MAJOR BLEEDING IN PATIENTS ON TREATMENT WITH NOAC OR VKA IN REAL-LIFE: CLINICAL PRESENTATION, MANAGEMENT AND OUTCOME
Author(s): ,
Laura Franco
Affiliations:
University Of Perugia,PERUGIA,Italy
,
Cecilia Becattini
Affiliations:
University Of Perugia,PERUGIA,Italy
,
Jan Beyer-Westendorf
Affiliations:
Technische Universität Dresden,Dresden,Germany
,
Luca Masotti
Affiliations:
Internal Medicine,Santa Maria Nuova Hospital,Firenze,Italy
,
Cinzia Nitti
Affiliations:
Emergency Medicine,Ospedali Riuniti Umberto I - Lancisi- Salesi,Ancona,Italy
,
Simone Vanni
Affiliations:
Emergency Medicine,Careggi University Hospital,Firenze,Italy
,
Giorgia Manina
Affiliations:
Emergency Medicine,Policlinico Maggiore,Milano,Italy
,
Sergio Cattinelli
Affiliations:
Emergency Medicine,Ospedale Cattinara,Trieste,Italy
,
Roberto Cappelli
Affiliations:
Internal Medicine,University of Siena,Siena,Italy
,
Rodolfo Sbrojavacca
Affiliations:
Emergency Medicine,Santa Maria della Misericordia Hospital,Udine,Italy
,
Fulvio Pomero
Affiliations:
Internal Medicine,Santa Croce Hospita,Cuneo,Italy
,
Sandra Marten
Affiliations:
Technische Universität Dresden,Dresden,Germany
Giancarlo Agnelli
Affiliations:
University Of Perugia,PERUGIA,Italy
(Abstract release date: 05/19/16) EHA Library. Franco L. 06/10/16; 135172; S139
Dr. Laura Franco
Dr. Laura Franco
Contributions
Abstract
Abstract: S139

Type: Oral Presentation

Presentation during EHA21: On Friday, June 10, 2016 from 12:15 - 12:30

Location: Room H4

Background
Limited data are available on major bleeding (MB) occurring during treatment with vitamin K (VKAs) or non-vitamin K antagonist oral anticoagulants (NOACs) outside clinical trials.

Aims
The aim of this study was to compare clinical presentation, management and outcome of MB in patients on treatment with VKA or NOAC in real-life.

Methods
Patients hospitalized for MB while on treatment with VKAs or NOACs were included in a multicenter study to compare clinical presentation, management and outcome of bleeding. The primary study outcome was in-hospital death.

Results
As for September 2015, 806 patients with MB were included in the study, 76% on VKAs and 24% on NOACs. MB was an intracranial hemorrhage in 51% and 21% patients on VKAs or NOACs, respectively (Odds Ratio [OR] 3.79; 95% confidence interval [CI] 2.59-5.54) a gastrointestinal bleeding in 46% and 25% patients on NOACs and VKAs, respectively (OR 2.62; 95% CI 1.87-3.68).  In-hospital death occurred in 134 patients (17%), 19% of VKA and 10% of NOAC patients (OR 2.08; 95% CI 1.24-3.49, p=0.005). The rate of in-hospital death was similar in NOAC and VKA patients with intracranial hemorrhage (27% and 26% respectively; OR 1.02, 95% CI 0.49-2.12) and gastrointestinal bleeding (7% and 11%; OR 0.62, 95% CI 0.23-1.64) and lower in NOAC than VKA patients with other MBs (3% and 11%; OR 0.39, 95% CI 0.11-0.39).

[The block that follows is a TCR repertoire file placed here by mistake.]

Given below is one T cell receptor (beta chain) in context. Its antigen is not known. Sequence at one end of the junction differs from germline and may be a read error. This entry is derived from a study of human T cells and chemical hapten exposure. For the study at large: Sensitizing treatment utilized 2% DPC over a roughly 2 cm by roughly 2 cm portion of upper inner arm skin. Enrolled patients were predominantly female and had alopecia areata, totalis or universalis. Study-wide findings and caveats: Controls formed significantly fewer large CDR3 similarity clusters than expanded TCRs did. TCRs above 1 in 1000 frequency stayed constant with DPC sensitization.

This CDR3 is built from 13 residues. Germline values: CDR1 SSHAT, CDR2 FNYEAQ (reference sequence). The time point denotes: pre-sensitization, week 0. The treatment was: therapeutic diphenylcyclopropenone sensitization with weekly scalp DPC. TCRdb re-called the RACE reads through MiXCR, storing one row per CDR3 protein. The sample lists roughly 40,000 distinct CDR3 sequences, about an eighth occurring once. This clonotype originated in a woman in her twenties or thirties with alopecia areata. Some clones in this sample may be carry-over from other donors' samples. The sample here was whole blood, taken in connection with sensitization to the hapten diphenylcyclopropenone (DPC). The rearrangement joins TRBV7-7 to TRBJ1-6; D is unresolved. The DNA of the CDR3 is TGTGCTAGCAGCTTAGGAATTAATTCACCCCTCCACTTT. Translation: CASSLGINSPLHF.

Conclusion
Among patients hospitalized for MB while on treatment with anticoagulants, patients on NOACs are less frequently admitted for intracranial hemorrhage and more frequently for gastrointestinal bleeding as compared with patients treated with VKA. Mortality is lower in patients with MBs on NOACs than VKAs although this finding varies across the different types of MBs. 

Session topic: Thrombosis

Keyword(s): Bleeding, Cerebral hemorrhage, Oral anticoagulant
Abstract: S139

Type: Oral Presentation

Presentation during EHA21: On Friday, June 10, 2016 from 12:15 - 12:30

Location: Room H4

Background
Limited data are available on major bleeding (MB) occurring during treatment with vitamin K (VKAs) or non-vitamin K antagonist oral anticoagulants (NOACs) outside clinical trials.

Aims
The aim of this study was to compare clinical presentation, management and outcome of MB in patients on treatment with VKA or NOAC in real-life.

Methods
Patients hospitalized for MB while on treatment with VKAs or NOACs were included in a multicenter study to compare clinical presentation, management and outcome of bleeding. The primary study outcome was in-hospital death.

Results
As for September 2015, 806 patients with MB were included in the study, 76% on VKAs and 24% on NOACs. MB was an intracranial hemorrhage in 51% and 21% patients on VKAs or NOACs, respectively (Odds Ratio [OR] 3.79; 95% confidence interval [CI] 2.59-5.54) a gastrointestinal bleeding in 46% and 25% patients on NOACs and VKAs, respectively (OR 2.62; 95% CI 1.87-3.68).  In-hospital death occurred in 134 patients (17%), 19% of VKA and 10% of NOAC patients (OR 2.08; 95% CI 1.24-3.49, p=0.005). The rate of in-hospital death was similar in NOAC and VKA patients with intracranial hemorrhage (27% and 26% respectively; OR 1.02, 95% CI 0.49-2.12) and gastrointestinal bleeding (7% and 11%; OR 0.62, 95% CI 0.23-1.64) and lower in NOAC than VKA patients with other MBs (3% and 11%; OR 0.39, 95% CI 0.11-0.39).

Conclusion
Among patients hospitalized for MB while on treatment with anticoagulants, patients on NOACs are less frequently admitted for intracranial hemorrhage and more frequently for gastrointestinal bleeding as compared with patients treated with VKA. Mortality is lower in patients with MBs on NOACs than VKAs although this finding varies across the different types of MBs. 

Session topic: Thrombosis

Keyword(s): Bleeding, Cerebral hemorrhage, Oral anticoagulant

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